Bolton presses key Venezuelan officials to oust Maduro

  01 May 2019    Read: 1218
Bolton presses key Venezuelan officials to oust Maduro

U.S. national security advisor John Bolton called on several key figures in the Venezuelan government by name to turn on President Nicolas Maduro and back the opposition, as he insisted "all options are on the table" for Washington.

Bolton also warned Russia not to interfere in the region, as he bashed Cuba, accusing Havana of being the power behind Maduro. He said the United States was providing humanitarian support and "other things I am not going to talk about."

"If this effort fails they will sink into a dictatorship from which there are very few possible alternatives," Bolton said of opposition leader Juan Guaido's "courageous" effort to oust Maduro. He insisted this was "not a coup," and indicated he was not surprised by events.

In particular, he called on Vladimir Padrino, the minister of defense, to join the opposition. Bolton indicated he was among key figures who were expected to join the opposition had not yet done so. "We want as our principle objective the peaceful transfer of power," Bolton said.

Guaido earlier published a video alongside a small contingent of uniformed military personnel and armored vehicles in which he called for an uprising to end the "usurpation" of Maduro.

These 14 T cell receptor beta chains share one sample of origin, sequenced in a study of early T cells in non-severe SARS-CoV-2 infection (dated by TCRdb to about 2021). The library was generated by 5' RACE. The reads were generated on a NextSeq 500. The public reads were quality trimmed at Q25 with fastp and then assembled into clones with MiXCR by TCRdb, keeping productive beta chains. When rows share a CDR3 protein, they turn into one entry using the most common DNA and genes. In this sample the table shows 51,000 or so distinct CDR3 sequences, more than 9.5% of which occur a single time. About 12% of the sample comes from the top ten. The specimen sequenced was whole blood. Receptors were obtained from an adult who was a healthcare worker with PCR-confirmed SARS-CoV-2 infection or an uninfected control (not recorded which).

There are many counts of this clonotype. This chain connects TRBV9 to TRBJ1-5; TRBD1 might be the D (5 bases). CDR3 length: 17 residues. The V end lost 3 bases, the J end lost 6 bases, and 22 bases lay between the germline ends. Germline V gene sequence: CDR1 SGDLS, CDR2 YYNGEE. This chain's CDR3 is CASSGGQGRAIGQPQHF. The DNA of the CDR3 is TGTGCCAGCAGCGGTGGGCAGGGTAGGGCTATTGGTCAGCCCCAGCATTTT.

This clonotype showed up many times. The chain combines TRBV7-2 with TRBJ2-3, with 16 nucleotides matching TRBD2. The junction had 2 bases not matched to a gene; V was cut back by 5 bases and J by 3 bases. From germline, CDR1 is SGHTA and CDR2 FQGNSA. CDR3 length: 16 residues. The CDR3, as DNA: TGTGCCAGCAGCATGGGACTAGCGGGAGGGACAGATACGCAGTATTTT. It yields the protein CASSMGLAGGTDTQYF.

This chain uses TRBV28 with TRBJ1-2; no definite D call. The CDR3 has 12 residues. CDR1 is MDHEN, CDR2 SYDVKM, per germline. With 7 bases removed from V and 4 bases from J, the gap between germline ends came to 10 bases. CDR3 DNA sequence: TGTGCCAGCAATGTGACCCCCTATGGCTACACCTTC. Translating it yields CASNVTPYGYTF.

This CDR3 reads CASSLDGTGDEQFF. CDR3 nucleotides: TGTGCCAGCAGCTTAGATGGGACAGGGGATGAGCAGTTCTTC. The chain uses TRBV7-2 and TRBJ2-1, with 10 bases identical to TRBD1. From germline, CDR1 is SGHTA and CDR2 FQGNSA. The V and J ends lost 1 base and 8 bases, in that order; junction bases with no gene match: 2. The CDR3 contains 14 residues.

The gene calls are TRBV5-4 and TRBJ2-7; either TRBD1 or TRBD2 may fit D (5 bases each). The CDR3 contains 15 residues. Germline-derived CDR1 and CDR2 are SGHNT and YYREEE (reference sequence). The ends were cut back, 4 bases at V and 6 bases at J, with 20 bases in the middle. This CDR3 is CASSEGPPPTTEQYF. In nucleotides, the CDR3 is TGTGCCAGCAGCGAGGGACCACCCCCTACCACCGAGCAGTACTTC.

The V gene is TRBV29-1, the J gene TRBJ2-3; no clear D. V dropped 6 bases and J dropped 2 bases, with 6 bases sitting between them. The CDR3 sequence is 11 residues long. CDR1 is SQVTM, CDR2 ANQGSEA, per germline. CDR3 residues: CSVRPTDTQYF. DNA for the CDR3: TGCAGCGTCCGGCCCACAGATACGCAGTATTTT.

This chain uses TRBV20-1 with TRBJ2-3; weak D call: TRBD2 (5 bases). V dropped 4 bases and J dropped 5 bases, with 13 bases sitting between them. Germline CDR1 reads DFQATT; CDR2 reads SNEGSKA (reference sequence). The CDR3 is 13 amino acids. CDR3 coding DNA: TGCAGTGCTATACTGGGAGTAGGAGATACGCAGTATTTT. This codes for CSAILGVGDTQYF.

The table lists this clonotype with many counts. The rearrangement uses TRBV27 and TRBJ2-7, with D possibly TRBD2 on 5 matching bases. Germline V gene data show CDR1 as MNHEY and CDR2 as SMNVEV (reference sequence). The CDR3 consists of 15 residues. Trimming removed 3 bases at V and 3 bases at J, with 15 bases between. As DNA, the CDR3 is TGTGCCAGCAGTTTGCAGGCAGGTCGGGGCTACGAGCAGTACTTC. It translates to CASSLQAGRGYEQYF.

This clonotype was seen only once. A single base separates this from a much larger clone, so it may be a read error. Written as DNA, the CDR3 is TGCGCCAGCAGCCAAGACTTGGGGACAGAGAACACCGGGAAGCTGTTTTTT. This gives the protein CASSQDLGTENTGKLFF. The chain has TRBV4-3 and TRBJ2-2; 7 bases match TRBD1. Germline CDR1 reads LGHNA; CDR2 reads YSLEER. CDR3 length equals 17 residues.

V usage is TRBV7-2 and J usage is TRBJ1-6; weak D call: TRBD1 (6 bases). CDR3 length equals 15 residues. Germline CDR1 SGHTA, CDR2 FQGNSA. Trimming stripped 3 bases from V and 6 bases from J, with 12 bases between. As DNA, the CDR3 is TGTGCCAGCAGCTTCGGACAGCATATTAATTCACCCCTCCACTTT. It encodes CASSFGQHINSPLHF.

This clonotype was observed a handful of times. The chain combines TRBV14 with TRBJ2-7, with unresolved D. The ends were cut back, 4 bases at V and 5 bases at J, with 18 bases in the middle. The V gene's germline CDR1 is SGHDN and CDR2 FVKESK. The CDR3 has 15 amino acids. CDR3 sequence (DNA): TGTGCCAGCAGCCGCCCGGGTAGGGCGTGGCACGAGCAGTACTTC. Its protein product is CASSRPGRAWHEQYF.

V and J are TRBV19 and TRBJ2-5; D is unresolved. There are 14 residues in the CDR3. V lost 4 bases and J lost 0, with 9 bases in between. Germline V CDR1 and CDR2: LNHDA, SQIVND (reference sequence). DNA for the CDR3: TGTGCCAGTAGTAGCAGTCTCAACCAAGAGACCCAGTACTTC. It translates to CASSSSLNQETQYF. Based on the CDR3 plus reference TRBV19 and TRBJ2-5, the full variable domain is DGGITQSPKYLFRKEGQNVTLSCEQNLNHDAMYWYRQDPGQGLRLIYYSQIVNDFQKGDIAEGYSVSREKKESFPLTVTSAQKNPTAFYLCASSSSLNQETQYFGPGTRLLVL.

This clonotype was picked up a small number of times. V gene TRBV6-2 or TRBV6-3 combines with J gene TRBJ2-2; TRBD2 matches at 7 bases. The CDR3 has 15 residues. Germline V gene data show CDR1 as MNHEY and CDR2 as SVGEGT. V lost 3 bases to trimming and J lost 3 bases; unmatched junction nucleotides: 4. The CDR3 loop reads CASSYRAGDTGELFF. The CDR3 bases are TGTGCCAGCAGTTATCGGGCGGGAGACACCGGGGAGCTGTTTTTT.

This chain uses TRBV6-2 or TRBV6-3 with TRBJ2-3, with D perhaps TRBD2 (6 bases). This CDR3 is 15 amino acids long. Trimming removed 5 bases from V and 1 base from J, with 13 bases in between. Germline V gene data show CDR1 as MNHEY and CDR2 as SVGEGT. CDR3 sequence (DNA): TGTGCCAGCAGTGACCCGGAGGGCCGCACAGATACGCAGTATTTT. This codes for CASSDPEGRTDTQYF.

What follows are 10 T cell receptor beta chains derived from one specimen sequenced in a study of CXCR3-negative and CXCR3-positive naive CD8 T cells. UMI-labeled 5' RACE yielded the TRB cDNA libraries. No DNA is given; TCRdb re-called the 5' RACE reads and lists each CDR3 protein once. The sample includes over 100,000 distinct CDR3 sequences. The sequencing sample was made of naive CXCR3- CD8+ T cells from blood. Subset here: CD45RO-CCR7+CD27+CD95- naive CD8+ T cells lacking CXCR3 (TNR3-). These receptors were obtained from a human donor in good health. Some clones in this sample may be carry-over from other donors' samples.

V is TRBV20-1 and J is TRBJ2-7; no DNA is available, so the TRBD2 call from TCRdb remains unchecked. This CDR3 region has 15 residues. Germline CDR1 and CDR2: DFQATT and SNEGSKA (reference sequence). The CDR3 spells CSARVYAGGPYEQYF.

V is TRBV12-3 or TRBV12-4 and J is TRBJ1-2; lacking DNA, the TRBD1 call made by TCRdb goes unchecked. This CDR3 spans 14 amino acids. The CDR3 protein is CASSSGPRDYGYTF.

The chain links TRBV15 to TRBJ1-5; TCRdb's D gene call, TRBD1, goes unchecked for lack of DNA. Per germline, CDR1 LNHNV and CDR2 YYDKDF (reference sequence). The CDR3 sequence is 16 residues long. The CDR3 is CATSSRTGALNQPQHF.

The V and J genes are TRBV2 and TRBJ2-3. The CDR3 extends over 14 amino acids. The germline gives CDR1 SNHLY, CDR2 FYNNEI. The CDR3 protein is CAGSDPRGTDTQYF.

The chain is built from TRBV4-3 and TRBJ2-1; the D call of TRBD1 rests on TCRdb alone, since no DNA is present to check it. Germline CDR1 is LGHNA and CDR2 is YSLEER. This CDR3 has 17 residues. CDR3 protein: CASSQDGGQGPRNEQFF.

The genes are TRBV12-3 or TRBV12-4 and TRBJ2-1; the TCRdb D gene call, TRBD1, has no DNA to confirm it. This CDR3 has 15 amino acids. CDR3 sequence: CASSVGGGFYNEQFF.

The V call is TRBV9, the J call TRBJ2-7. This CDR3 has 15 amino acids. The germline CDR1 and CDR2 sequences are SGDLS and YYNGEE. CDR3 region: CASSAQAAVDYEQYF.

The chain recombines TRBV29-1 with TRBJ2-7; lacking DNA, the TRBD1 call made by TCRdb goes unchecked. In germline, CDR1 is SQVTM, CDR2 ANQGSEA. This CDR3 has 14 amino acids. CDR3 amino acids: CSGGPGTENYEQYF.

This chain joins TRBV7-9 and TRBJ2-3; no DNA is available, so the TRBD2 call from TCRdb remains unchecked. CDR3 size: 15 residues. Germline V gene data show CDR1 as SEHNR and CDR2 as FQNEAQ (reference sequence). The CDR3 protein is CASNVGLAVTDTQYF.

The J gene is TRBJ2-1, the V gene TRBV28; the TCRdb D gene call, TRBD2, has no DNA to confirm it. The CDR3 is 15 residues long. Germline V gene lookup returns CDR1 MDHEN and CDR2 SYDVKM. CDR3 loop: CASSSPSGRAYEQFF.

He stressed this was the beginning of the final phase of the effort to oust Maduro, known as Operacion Libertad, or Operation Liberty.

"The National Armed Forces have made the correct decision, they have the support of the Venezuelan people," Guaido said.

Guaido also called on the Venezuelan people to take to the streets to support the "democratic forces" and "recover the country's freedom" after sympathetic military officials released Leopoldo Lopez, the opposition leader who has been held in custody since 2014 for leading anti-government protests.

Venezuela has been rocked by mass demonstrations since Jan. 10, when Maduro was sworn in for a second term following a vote boycotted by the opposition.

Tensions escalated when Guaido, who heads Venezuela's National Assembly, declared himself acting president on Jan. 23, a move which was supported by the U.S. and many European and Latin American countries.

It is unclear how widespread the military defections seen on Tuesday have become amid economic and humanitarian crises in the Latin American nation.


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